FAT - Factory Acceptance Test. Once the machine/system/software has been assembled at the supplier's factory there should be a formal test with checkpoints and performance measures to prove that it is capable of meeting the URS. NB This does not mean it has to meet the URS there and then. That may be impossible until it's finally plumbed in on site. Very often customers will ask to be present at the FAT to witness this before giving permission for the system to be shipped to their site. Some projects will have stage payments on successful completion of a witnessed FAT.

UAT - User Acceptance Test. Carried out at user's premises with equipment installed and ready to run. Must prove that it can do everything agreed in the URS. As Doug said, this is the point where the user satisfies himself that the system is substantially as requested and accepts delivery of the equipment. From that point he gets invoiced for the system. Further work may continue by the supplier, but this should be agreed and defined in change notices or deviations to original spec, and I would expect most of this will represent an additional charge.

Regards

Ken
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Old November 16th, 2006, 04:31 AM   #4
flyers
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Dear all,

Thank you for the explaination, I'm clear now
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Old June 23rd, 2008, 11:18 PM   #5
flyers
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Hi guys,

I'm back to the thread I created 2 years ago.

Referring to the FAT (factory) & SAT (site), currently we are working on a project which is fabricating a few panels (total 1600Amp) for controlling a long conveyor line (printing) using a few motors. This panels do not have PLC, they are all hardwire, one of client spec (I do not know why). They have 2 control desk with push buttons to control the operation/speed of the motors.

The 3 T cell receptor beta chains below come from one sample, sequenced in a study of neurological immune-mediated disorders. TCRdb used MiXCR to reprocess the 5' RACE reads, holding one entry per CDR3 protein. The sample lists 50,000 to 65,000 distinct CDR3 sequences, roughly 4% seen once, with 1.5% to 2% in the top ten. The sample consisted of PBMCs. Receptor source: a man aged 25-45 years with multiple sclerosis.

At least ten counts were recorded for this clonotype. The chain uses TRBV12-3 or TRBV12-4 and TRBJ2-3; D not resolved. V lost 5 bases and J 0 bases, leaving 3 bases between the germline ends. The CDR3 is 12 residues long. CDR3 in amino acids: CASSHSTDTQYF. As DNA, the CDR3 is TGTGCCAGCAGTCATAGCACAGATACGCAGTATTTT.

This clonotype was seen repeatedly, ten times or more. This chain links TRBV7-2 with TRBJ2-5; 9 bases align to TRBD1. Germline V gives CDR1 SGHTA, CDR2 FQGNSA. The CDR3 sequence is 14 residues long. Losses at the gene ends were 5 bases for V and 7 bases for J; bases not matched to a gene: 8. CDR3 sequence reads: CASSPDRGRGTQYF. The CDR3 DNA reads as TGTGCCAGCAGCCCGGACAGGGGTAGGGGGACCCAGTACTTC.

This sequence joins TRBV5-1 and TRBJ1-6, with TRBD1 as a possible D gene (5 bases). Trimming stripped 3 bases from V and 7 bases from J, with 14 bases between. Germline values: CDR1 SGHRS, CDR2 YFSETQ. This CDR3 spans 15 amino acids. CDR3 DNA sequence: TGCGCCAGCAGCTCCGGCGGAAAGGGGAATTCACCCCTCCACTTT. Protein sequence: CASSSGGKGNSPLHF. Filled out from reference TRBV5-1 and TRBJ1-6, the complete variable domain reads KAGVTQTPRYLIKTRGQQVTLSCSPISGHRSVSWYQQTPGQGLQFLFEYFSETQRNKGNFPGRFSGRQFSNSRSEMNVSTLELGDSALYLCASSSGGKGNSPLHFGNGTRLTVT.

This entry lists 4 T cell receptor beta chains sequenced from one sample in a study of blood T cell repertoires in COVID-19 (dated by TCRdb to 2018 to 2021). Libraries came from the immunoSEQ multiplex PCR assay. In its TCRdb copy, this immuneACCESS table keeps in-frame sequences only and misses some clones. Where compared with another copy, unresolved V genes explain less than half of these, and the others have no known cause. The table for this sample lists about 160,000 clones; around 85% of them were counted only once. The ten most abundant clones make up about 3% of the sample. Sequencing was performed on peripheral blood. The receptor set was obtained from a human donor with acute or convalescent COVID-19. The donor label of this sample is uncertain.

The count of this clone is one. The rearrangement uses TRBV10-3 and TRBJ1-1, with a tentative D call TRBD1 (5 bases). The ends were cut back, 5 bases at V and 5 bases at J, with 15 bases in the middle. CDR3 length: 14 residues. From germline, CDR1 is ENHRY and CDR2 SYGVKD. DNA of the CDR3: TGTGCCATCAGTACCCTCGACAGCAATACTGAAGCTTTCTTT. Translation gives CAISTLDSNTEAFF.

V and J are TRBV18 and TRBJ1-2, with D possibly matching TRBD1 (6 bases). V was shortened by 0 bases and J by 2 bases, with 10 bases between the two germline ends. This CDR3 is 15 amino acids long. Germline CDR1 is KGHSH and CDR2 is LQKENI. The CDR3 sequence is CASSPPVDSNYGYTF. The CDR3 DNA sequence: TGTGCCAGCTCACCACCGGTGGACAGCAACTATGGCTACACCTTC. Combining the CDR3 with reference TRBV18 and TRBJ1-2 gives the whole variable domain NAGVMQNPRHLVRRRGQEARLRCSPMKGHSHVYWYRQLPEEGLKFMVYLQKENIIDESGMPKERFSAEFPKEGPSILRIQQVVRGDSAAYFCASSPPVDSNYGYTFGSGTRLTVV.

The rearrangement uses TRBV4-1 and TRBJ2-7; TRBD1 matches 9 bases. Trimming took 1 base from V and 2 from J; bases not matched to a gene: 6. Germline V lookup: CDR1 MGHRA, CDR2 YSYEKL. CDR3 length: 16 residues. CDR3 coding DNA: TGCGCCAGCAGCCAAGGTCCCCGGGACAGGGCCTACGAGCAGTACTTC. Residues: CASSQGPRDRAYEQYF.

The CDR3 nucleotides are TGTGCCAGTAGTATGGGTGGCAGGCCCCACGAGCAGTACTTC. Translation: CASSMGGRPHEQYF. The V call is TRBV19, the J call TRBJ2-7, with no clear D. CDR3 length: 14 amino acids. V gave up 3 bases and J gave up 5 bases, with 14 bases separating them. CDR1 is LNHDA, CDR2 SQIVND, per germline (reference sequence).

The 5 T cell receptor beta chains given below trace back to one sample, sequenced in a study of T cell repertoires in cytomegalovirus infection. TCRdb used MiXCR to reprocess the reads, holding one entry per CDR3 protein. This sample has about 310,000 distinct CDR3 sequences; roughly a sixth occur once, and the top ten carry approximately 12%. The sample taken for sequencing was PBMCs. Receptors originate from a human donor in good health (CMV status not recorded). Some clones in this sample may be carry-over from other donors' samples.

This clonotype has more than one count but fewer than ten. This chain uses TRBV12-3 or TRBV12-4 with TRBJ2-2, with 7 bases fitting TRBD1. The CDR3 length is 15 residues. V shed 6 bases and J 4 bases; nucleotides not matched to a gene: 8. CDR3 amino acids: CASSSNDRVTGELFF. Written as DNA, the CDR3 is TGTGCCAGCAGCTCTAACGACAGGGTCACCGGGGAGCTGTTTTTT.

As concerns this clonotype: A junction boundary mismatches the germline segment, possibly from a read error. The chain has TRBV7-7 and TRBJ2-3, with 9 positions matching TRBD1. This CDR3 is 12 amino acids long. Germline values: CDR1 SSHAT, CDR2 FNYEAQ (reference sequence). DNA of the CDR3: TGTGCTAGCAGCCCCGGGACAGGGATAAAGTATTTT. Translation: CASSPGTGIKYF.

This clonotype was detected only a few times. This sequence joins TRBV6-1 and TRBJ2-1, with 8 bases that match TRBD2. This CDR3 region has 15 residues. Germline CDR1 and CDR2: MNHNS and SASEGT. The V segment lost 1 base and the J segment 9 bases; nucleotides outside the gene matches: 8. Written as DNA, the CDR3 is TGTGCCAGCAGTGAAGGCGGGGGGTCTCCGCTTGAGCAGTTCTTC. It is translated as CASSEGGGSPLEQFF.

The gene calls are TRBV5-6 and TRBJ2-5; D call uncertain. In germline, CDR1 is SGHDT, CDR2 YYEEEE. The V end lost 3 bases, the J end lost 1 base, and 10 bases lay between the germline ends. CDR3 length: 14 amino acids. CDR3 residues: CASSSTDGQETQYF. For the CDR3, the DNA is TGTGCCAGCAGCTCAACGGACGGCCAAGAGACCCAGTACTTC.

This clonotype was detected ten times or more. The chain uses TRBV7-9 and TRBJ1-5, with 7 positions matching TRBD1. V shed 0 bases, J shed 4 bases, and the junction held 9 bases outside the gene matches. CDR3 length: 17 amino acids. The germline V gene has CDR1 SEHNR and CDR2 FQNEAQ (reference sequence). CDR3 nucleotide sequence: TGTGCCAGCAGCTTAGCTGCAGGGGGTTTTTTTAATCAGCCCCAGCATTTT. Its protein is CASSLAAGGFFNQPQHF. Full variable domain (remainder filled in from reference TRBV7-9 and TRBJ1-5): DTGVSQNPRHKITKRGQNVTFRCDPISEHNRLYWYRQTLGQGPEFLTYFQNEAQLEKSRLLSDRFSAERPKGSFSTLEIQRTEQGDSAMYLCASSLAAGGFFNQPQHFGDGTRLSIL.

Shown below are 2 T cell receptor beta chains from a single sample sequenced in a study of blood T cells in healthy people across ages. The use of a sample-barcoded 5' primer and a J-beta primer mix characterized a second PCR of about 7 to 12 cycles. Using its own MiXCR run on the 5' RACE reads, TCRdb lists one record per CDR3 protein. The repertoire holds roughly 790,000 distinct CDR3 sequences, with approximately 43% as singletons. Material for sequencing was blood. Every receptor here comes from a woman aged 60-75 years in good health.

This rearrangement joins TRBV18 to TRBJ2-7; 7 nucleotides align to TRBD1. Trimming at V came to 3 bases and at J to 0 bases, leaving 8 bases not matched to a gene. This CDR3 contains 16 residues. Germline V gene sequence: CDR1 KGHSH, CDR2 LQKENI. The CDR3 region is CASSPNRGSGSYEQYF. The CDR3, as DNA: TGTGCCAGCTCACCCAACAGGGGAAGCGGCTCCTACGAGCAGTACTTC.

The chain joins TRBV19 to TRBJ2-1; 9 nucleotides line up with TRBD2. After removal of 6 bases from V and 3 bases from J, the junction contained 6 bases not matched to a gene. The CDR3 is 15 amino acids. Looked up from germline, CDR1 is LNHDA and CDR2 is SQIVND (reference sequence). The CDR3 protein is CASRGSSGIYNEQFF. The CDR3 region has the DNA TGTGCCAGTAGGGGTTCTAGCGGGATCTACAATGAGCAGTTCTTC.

I've done FAT & SAT for panels which has PLC, but for panels without PLC (all hardiwire), is the FAT & SAT done in different format?

FAT:
Like PLC panels, we'll check all the PBs, selectors switch, jumper the input terminal block (simulate sensors/switches) & force ON output to verify the correct indicators, measure the output terminal for voltage, etc....Test some of the interlockings

SAT:
Random do point test, test interlocking at site.

For hardwire panels, FAT, do we need to check the each and every relays, contactors, breakers, Push buttons, selectors switches?

Thanks,
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Old June 24th, 2008, 10:58 AM   #6
Lancie1
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Quote:
For hardwire panels, FAT, do we need to check the each and every relays, contactors, breakers, Push buttons, selectors switches?
If it was me, I had much rather check out all these things at my site and at my leisure, than to troubleshoot a start-up problem at the customer's site with someone standing behind me saying "Why did this happen? Is your company stupid? Why haven't you got it fixed yet?"

Factory acceptance testing benefits both parties.
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Old October 21st, 2013, 11:43 PM   #7
soulxylem
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how about SIT,Site integration Test?? does it same like SAT? if not what is the difference??